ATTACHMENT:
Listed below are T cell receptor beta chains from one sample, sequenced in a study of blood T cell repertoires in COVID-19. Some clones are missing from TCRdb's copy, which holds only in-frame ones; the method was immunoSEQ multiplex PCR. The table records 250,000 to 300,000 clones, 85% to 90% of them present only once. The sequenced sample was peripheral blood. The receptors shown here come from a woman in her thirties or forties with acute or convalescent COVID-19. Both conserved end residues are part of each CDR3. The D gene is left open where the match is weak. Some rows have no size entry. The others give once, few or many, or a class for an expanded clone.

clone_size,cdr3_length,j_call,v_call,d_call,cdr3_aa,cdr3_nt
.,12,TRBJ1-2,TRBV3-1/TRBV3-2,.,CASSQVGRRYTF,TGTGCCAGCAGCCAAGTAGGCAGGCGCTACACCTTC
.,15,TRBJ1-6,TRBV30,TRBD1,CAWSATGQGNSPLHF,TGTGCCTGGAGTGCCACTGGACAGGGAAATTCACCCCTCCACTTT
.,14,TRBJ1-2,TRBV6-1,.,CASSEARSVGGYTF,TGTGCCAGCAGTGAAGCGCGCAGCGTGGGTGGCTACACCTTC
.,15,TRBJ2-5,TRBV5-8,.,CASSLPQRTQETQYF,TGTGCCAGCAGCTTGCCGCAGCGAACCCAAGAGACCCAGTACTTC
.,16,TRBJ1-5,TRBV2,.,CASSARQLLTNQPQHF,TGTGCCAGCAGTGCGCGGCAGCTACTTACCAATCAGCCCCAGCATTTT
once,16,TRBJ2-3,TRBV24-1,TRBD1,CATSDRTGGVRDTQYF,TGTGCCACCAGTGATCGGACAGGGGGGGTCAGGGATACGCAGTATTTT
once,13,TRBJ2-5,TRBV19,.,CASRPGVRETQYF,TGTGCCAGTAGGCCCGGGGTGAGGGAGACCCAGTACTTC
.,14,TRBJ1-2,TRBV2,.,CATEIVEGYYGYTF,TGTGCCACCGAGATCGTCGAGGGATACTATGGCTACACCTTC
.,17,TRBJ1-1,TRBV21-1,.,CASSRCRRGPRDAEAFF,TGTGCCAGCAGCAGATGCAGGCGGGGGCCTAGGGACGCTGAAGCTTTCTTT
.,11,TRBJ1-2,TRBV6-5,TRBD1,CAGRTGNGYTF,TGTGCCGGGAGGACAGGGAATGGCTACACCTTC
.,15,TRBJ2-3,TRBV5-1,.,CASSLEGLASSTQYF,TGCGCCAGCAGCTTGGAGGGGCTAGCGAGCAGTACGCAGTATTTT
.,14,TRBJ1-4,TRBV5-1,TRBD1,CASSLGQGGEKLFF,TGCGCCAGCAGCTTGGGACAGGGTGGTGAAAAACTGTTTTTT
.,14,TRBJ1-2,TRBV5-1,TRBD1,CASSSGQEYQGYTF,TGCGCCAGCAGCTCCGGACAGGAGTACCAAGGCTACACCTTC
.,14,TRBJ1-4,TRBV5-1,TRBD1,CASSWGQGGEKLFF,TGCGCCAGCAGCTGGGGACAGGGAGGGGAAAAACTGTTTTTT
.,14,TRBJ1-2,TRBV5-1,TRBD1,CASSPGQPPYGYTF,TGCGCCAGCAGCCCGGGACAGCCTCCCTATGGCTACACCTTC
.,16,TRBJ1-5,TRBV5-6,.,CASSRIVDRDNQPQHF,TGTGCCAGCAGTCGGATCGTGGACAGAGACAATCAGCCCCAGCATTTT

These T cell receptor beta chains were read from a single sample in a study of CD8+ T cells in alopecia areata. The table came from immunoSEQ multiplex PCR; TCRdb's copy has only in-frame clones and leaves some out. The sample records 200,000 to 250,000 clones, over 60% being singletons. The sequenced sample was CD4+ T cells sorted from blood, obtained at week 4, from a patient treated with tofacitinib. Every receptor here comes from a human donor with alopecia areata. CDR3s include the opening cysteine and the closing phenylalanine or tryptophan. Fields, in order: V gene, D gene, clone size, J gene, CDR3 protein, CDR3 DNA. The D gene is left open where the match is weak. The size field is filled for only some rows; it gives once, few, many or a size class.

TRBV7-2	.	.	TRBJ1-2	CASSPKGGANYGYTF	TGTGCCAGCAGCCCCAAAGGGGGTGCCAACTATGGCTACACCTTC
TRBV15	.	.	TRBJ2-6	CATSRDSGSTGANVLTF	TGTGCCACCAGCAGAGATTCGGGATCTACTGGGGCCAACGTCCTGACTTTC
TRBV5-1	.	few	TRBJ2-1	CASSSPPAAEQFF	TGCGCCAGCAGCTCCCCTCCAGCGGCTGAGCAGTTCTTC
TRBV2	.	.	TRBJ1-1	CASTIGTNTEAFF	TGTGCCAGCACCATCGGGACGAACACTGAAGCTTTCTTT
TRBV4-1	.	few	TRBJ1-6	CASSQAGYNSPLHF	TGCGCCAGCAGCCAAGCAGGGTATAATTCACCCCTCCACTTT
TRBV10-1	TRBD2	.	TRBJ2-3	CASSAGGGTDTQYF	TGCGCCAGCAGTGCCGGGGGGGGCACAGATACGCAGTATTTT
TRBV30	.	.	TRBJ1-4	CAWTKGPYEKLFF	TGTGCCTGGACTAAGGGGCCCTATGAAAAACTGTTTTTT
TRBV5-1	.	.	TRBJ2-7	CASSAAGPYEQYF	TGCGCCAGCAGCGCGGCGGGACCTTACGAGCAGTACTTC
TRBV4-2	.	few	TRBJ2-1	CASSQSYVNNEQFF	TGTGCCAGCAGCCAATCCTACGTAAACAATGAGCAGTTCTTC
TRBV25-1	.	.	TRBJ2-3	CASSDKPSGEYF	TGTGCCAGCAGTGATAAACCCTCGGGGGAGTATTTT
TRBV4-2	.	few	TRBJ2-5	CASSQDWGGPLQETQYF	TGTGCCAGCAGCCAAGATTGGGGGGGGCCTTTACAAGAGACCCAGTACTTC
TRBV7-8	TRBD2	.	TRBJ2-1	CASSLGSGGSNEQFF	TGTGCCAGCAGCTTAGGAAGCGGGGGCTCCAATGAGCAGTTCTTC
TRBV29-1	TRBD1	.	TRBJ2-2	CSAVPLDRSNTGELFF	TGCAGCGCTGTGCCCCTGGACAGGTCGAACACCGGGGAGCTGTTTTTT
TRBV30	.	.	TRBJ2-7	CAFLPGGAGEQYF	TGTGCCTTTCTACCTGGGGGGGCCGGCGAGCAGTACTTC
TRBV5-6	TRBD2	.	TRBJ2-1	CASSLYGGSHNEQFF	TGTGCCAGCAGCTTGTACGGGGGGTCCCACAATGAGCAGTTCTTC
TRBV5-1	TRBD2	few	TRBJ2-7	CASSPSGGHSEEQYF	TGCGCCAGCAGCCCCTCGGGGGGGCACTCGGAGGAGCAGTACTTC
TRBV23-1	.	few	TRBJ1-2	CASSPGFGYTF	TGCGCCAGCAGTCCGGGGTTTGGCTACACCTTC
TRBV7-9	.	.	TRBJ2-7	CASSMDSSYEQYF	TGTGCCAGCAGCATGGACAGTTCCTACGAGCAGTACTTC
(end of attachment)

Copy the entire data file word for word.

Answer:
Listed below are T cell receptor beta chains from one sample, sequenced in a study of blood T cell repertoires in COVID-19. Some clones are missing from TCRdb's copy, which holds only in-frame ones; the method was immunoSEQ multiplex PCR. The table records 250,000 to 300,000 clones, 85% to 90% of them present only once. The sequenced sample was peripheral blood. The receptors shown here come from a woman in her thirties or forties with acute or convalescent COVID-19. Both conserved end residues are part of each CDR3. The D gene is left open where the match is weak. Some rows have no size entry. The others give once, few or many, or a class for an expanded clone.

clone_size,cdr3_length,j_call,v_call,d_call,cdr3_aa,cdr3_nt
.,12,TRBJ1-2,TRBV3-1/TRBV3-2,.,CASSQVGRRYTF,TGTGCCAGCAGCCAAGTAGGCAGGCGCTACACCTTC
.,15,TRBJ1-6,TRBV30,TRBD1,CAWSATGQGNSPLHF,TGTGCCTGGAGTGCCACTGGACAGGGAAATTCACCCCTCCACTTT
.,14,TRBJ1-2,TRBV6-1,.,CASSEARSVGGYTF,TGTGCCAGCAGTGAAGCGCGCAGCGTGGGTGGCTACACCTTC
.,15,TRBJ2-5,TRBV5-8,.,CASSLPQRTQETQYF,TGTGCCAGCAGCTTGCCGCAGCGAACCCAAGAGACCCAGTACTTC
.,16,TRBJ1-5,TRBV2,.,CASSARQLLTNQPQHF,TGTGCCAGCAGTGCGCGGCAGCTACTTACCAATCAGCCCCAGCATTTT
once,16,TRBJ2-3,TRBV24-1,TRBD1,CATSDRTGGVRDTQYF,TGTGCCACCAGTGATCGGACAGGGGGGGTCAGGGATACGCAGTATTTT
once,13,TRBJ2-5,TRBV19,.,CASRPGVRETQYF,TGTGCCAGTAGGCCCGGGGTGAGGGAGACCCAGTACTTC
.,14,TRBJ1-2,TRBV2,.,CATEIVEGYYGYTF,TGTGCCACCGAGATCGTCGAGGGATACTATGGCTACACCTTC
.,17,TRBJ1-1,TRBV21-1,.,CASSRCRRGPRDAEAFF,TGTGCCAGCAGCAGATGCAGGCGGGGGCCTAGGGACGCTGAAGCTTTCTTT
.,11,TRBJ1-2,TRBV6-5,TRBD1,CAGRTGNGYTF,TGTGCCGGGAGGACAGGGAATGGCTACACCTTC
.,15,TRBJ2-3,TRBV5-1,.,CASSLEGLASSTQYF,TGCGCCAGCAGCTTGGAGGGGCTAGCGAGCAGTACGCAGTATTTT
.,14,TRBJ1-4,TRBV5-1,TRBD1,CASSLGQGGEKLFF,TGCGCCAGCAGCTTGGGACAGGGTGGTGAAAAACTGTTTTTT
.,14,TRBJ1-2,TRBV5-1,TRBD1,CASSSGQEYQGYTF,TGCGCCAGCAGCTCCGGACAGGAGTACCAAGGCTACACCTTC
.,14,TRBJ1-4,TRBV5-1,TRBD1,CASSWGQGGEKLFF,TGCGCCAGCAGCTGGGGACAGGGAGGGGAAAAACTGTTTTTT
.,14,TRBJ1-2,TRBV5-1,TRBD1,CASSPGQPPYGYTF,TGCGCCAGCAGCCCGGGACAGCCTCCCTATGGCTACACCTTC
.,16,TRBJ1-5,TRBV5-6,.,CASSRIVDRDNQPQHF,TGTGCCAGCAGTCGGATCGTGGACAGAGACAATCAGCCCCAGCATTTT

These T cell receptor beta chains were read from a single sample in a study of CD8+ T cells in alopecia areata. The table came from immunoSEQ multiplex PCR; TCRdb's copy has only in-frame clones and leaves some out. The sample records 200,000 to 250,000 clones, over 60% being singletons. The sequenced sample was CD4+ T cells sorted from blood, obtained at week 4, from a patient treated with tofacitinib. Every receptor here comes from a human donor with alopecia areata. CDR3s include the opening cysteine and the closing phenylalanine or tryptophan. Fields, in order: V gene, D gene, clone size, J gene, CDR3 protein, CDR3 DNA. The D gene is left open where the match is weak. The size field is filled for only some rows; it gives once, few, many or a size class.

TRBV7-2	.	.	TRBJ1-2	CASSPKGGANYGYTF	TGTGCCAGCAGCCCCAAAGGGGGTGCCAACTATGGCTACACCTTC
TRBV15	.	.	TRBJ2-6	CATSRDSGSTGANVLTF	TGTGCCACCAGCAGAGATTCGGGATCTACTGGGGCCAACGTCCTGACTTTC
TRBV5-1	.	few	TRBJ2-1	CASSSPPAAEQFF	TGCGCCAGCAGCTCCCCTCCAGCGGCTGAGCAGTTCTTC
TRBV2	.	.	TRBJ1-1	CASTIGTNTEAFF	TGTGCCAGCACCATCGGGACGAACACTGAAGCTTTCTTT
TRBV4-1	.	few	TRBJ1-6	CASSQAGYNSPLHF	TGCGCCAGCAGCCAAGCAGGGTATAATTCACCCCTCCACTTT
TRBV10-1	TRBD2	.	TRBJ2-3	CASSAGGGTDTQYF	TGCGCCAGCAGTGCCGGGGGGGGCACAGATACGCAGTATTTT
TRBV30	.	.	TRBJ1-4	CAWTKGPYEKLFF	TGTGCCTGGACTAAGGGGCCCTATGAAAAACTGTTTTTT
TRBV5-1	.	.	TRBJ2-7	CASSAAGPYEQYF	TGCGCCAGCAGCGCGGCGGGACCTTACGAGCAGTACTTC
TRBV4-2	.	few	TRBJ2-1	CASSQSYVNNEQFF	TGTGCCAGCAGCCAATCCTACGTAAACAATGAGCAGTTCTTC
TRBV25-1	.	.	TRBJ2-3	CASSDKPSGEYF	TGTGCCAGCAGTGATAAACCCTCGGGGGAGTATTTT
TRBV4-2	.	few	TRBJ2-5	CASSQDWGGPLQETQYF	TGTGCCAGCAGCCAAGATTGGGGGGGGCCTTTACAAGAGACCCAGTACTTC
TRBV7-8	TRBD2	.	TRBJ2-1	CASSLGSGGSNEQFF	TGTGCCAGCAGCTTAGGAAGCGGGGGCTCCAATGAGCAGTTCTTC
TRBV29-1	TRBD1	.	TRBJ2-2	CSAVPLDRSNTGELFF	TGCAGCGCTGTGCCCCTGGACAGGTCGAACACCGGGGAGCTGTTTTTT
TRBV30	.	.	TRBJ2-7	CAFLPGGAGEQYF	TGTGCCTTTCTACCTGGGGGGGCCGGCGAGCAGTACTTC
TRBV5-6	TRBD2	.	TRBJ2-1	CASSLYGGSHNEQFF	TGTGCCAGCAGCTTGTACGGGGGGTCCCACAATGAGCAGTTCTTC
TRBV5-1	TRBD2	few	TRBJ2-7	CASSPSGGHSEEQYF	TGCGCCAGCAGCCCCTCGGGGGGGCACTCGGAGGAGCAGTACTTC
TRBV23-1	.	few	TRBJ1-2	CASSPGFGYTF	TGCGCCAGCAGTCCGGGGTTTGGCTACACCTTC
TRBV7-9	.	.	TRBJ2-7	CASSMDSSYEQYF	TGTGCCAGCAGCATGGACAGTTCCTACGAGCAGTACTTC